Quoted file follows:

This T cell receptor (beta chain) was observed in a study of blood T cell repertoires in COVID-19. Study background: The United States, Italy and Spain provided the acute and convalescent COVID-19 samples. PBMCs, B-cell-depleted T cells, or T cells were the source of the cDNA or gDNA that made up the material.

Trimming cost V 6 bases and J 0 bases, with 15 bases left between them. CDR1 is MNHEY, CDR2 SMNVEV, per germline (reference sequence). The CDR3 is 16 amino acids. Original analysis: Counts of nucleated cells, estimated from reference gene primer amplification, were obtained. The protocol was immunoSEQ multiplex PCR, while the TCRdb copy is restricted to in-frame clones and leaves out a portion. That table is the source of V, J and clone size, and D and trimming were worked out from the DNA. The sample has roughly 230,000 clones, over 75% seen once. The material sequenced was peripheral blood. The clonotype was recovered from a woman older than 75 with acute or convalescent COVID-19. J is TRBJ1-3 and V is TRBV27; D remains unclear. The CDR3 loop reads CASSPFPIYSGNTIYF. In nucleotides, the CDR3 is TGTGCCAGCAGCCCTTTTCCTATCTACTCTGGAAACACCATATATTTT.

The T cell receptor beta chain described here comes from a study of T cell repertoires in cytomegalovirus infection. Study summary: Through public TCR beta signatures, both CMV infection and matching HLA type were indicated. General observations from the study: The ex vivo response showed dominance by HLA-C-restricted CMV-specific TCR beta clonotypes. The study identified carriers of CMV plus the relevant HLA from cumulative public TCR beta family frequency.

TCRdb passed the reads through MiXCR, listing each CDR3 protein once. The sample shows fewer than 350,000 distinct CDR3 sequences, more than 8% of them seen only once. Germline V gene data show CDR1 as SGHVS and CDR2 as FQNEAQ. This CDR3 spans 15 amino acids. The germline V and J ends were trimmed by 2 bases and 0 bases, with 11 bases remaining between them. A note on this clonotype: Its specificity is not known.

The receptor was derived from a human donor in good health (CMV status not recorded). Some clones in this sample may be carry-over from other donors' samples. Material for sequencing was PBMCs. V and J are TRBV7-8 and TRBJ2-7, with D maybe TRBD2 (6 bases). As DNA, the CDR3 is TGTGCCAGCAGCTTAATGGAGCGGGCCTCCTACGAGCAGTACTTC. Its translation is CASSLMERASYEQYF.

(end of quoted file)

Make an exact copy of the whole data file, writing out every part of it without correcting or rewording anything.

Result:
This T cell receptor (beta chain) was observed in a study of blood T cell repertoires in COVID-19. Study background: The United States, Italy and Spain provided the acute and convalescent COVID-19 samples. PBMCs, B-cell-depleted T cells, or T cells were the source of the cDNA or gDNA that made up the material.

Trimming cost V 6 bases and J 0 bases, with 15 bases left between them. CDR1 is MNHEY, CDR2 SMNVEV, per germline (reference sequence). The CDR3 is 16 amino acids. Original analysis: Counts of nucleated cells, estimated from reference gene primer amplification, were obtained. The protocol was immunoSEQ multiplex PCR, while the TCRdb copy is restricted to in-frame clones and leaves out a portion. That table is the source of V, J and clone size, and D and trimming were worked out from the DNA. The sample has roughly 230,000 clones, over 75% seen once. The material sequenced was peripheral blood. The clonotype was recovered from a woman older than 75 with acute or convalescent COVID-19. J is TRBJ1-3 and V is TRBV27; D remains unclear. The CDR3 loop reads CASSPFPIYSGNTIYF. In nucleotides, the CDR3 is TGTGCCAGCAGCCCTTTTCCTATCTACTCTGGAAACACCATATATTTT.

The T cell receptor beta chain described here comes from a study of T cell repertoires in cytomegalovirus infection. Study summary: Through public TCR beta signatures, both CMV infection and matching HLA type were indicated. General observations from the study: The ex vivo response showed dominance by HLA-C-restricted CMV-specific TCR beta clonotypes. The study identified carriers of CMV plus the relevant HLA from cumulative public TCR beta family frequency.

TCRdb passed the reads through MiXCR, listing each CDR3 protein once. The sample shows fewer than 350,000 distinct CDR3 sequences, more than 8% of them seen only once. Germline V gene data show CDR1 as SGHVS and CDR2 as FQNEAQ. This CDR3 spans 15 amino acids. The germline V and J ends were trimmed by 2 bases and 0 bases, with 11 bases remaining between them. A note on this clonotype: Its specificity is not known.

The receptor was derived from a human donor in good health (CMV status not recorded). Some clones in this sample may be carry-over from other donors' samples. Material for sequencing was PBMCs. V and J are TRBV7-8 and TRBJ2-7, with D maybe TRBD2 (6 bases). As DNA, the CDR3 is TGTGCCAGCAGCTTAATGGAGCGGGCCTCCTACGAGCAGTACTTC. Its translation is CASSLMERASYEQYF.